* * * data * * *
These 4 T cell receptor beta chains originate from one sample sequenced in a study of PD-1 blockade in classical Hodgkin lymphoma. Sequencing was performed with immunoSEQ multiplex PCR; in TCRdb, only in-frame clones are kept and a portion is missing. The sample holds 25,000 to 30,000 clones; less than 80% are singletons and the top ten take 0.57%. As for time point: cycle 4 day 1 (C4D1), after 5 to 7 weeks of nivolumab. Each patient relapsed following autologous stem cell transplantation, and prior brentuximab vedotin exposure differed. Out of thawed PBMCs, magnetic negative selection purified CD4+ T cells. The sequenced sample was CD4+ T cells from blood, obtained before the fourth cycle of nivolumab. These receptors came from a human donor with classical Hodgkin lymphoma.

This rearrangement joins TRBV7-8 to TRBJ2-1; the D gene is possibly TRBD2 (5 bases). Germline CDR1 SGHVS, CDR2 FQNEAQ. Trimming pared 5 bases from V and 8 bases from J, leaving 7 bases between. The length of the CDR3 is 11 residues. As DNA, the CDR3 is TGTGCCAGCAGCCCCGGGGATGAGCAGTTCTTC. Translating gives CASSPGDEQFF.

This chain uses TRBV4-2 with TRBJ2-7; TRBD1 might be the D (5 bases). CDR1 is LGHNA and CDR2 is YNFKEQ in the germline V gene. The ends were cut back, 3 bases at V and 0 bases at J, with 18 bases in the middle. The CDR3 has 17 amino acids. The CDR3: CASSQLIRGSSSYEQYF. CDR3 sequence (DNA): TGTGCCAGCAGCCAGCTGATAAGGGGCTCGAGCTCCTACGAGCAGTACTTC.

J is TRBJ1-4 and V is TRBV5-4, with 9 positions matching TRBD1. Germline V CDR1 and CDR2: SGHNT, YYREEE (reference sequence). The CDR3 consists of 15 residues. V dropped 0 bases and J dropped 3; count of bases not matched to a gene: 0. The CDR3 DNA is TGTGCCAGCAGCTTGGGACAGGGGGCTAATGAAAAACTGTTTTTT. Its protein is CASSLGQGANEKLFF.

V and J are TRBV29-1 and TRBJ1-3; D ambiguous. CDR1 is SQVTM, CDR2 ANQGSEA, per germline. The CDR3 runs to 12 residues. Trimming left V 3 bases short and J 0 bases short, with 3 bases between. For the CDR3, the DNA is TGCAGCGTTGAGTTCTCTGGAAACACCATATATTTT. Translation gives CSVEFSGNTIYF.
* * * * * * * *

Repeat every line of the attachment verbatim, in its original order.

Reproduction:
These 4 T cell receptor beta chains originate from one sample sequenced in a study of PD-1 blockade in classical Hodgkin lymphoma. Sequencing was performed with immunoSEQ multiplex PCR; in TCRdb, only in-frame clones are kept and a portion is missing. The sample holds 25,000 to 30,000 clones; less than 80% are singletons and the top ten take 0.57%. As for time point: cycle 4 day 1 (C4D1), after 5 to 7 weeks of nivolumab. Each patient relapsed following autologous stem cell transplantation, and prior brentuximab vedotin exposure differed. Out of thawed PBMCs, magnetic negative selection purified CD4+ T cells. The sequenced sample was CD4+ T cells from blood, obtained before the fourth cycle of nivolumab. These receptors came from a human donor with classical Hodgkin lymphoma.

This rearrangement joins TRBV7-8 to TRBJ2-1; the D gene is possibly TRBD2 (5 bases). Germline CDR1 SGHVS, CDR2 FQNEAQ. Trimming pared 5 bases from V and 8 bases from J, leaving 7 bases between. The length of the CDR3 is 11 residues. As DNA, the CDR3 is TGTGCCAGCAGCCCCGGGGATGAGCAGTTCTTC. Translating gives CASSPGDEQFF.

This chain uses TRBV4-2 with TRBJ2-7; TRBD1 might be the D (5 bases). CDR1 is LGHNA and CDR2 is YNFKEQ in the germline V gene. The ends were cut back, 3 bases at V and 0 bases at J, with 18 bases in the middle. The CDR3 has 17 amino acids. The CDR3: CASSQLIRGSSSYEQYF. CDR3 sequence (DNA): TGTGCCAGCAGCCAGCTGATAAGGGGCTCGAGCTCCTACGAGCAGTACTTC.

J is TRBJ1-4 and V is TRBV5-4, with 9 positions matching TRBD1. Germline V CDR1 and CDR2: SGHNT, YYREEE (reference sequence). The CDR3 consists of 15 residues. V dropped 0 bases and J dropped 3; count of bases not matched to a gene: 0. The CDR3 DNA is TGTGCCAGCAGCTTGGGACAGGGGGCTAATGAAAAACTGTTTTTT. Its protein is CASSLGQGANEKLFF.

V and J are TRBV29-1 and TRBJ1-3; D ambiguous. CDR1 is SQVTM, CDR2 ANQGSEA, per germline. The CDR3 runs to 12 residues. Trimming left V 3 bases short and J 0 bases short, with 3 bases between. For the CDR3, the DNA is TGCAGCGTTGAGTTCTCTGGAAACACCATATATTTT. Translation gives CSVEFSGNTIYF.